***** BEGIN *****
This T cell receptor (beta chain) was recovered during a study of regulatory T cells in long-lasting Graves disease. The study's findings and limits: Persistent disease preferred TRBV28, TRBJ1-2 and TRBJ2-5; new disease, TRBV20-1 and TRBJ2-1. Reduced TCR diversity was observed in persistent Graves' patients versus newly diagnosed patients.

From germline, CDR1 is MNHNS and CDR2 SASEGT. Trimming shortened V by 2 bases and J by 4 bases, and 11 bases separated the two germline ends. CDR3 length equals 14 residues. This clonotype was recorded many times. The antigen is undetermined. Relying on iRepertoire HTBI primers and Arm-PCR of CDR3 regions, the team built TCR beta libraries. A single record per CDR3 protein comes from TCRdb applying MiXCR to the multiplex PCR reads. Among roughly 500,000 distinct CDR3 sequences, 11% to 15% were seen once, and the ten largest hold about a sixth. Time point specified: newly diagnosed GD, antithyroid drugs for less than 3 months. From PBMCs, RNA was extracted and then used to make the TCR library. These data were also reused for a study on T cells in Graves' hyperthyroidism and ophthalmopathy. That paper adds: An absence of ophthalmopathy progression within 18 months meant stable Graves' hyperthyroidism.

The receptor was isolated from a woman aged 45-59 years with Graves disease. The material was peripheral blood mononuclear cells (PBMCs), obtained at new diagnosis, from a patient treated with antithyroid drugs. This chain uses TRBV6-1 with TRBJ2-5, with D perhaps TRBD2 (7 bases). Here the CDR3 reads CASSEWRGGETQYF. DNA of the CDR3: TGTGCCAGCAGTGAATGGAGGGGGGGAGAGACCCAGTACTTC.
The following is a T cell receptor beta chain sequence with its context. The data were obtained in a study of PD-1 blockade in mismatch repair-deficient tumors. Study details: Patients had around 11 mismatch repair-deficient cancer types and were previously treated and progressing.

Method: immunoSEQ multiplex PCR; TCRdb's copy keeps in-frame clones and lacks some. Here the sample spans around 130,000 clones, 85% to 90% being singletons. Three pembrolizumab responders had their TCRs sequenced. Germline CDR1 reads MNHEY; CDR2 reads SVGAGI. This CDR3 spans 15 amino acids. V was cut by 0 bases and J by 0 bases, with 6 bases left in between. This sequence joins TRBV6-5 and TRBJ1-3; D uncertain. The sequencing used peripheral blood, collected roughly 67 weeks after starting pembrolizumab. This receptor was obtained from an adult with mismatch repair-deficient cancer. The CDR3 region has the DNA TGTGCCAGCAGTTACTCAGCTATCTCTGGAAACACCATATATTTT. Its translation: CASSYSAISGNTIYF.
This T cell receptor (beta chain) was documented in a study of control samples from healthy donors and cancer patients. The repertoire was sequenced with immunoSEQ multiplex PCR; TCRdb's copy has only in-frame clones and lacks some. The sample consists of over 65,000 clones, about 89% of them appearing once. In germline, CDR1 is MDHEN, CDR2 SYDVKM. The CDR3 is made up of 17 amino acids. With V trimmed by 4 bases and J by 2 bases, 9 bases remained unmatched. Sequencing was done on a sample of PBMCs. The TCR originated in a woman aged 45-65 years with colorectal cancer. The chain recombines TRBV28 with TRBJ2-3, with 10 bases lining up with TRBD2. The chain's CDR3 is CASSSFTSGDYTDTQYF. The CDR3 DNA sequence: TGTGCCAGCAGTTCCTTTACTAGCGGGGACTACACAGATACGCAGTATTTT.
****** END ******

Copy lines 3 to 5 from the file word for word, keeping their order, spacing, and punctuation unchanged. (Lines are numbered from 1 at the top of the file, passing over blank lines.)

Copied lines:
The receptor was isolated from a woman aged 45-59 years with Graves disease. The material was peripheral blood mononuclear cells (PBMCs), obtained at new diagnosis, from a patient treated with antithyroid drugs. This chain uses TRBV6-1 with TRBJ2-5, with D perhaps TRBD2 (7 bases). Here the CDR3 reads CASSEWRGGETQYF. DNA of the CDR3: TGTGCCAGCAGTGAATGGAGGGGGGGAGAGACCCAGTACTTC.
The following is a T cell receptor beta chain sequence with its context. The data were obtained in a study of PD-1 blockade in mismatch repair-deficient tumors. Study details: Patients had around 11 mismatch repair-deficient cancer types and were previously treated and progressing.

Method: immunoSEQ multiplex PCR; TCRdb's copy keeps in-frame clones and lacks some. Here the sample spans around 130,000 clones, 85% to 90% being singletons. Three pembrolizumab responders had their TCRs sequenced. Germline CDR1 reads MNHEY; CDR2 reads SVGAGI. This CDR3 spans 15 amino acids. V was cut by 0 bases and J by 0 bases, with 6 bases left in between. This sequence joins TRBV6-5 and TRBJ1-3; D uncertain. The sequencing used peripheral blood, collected roughly 67 weeks after starting pembrolizumab. This receptor was obtained from an adult with mismatch repair-deficient cancer. The CDR3 region has the DNA TGTGCCAGCAGTTACTCAGCTATCTCTGGAAACACCATATATTTT. Its translation: CASSYSAISGNTIYF.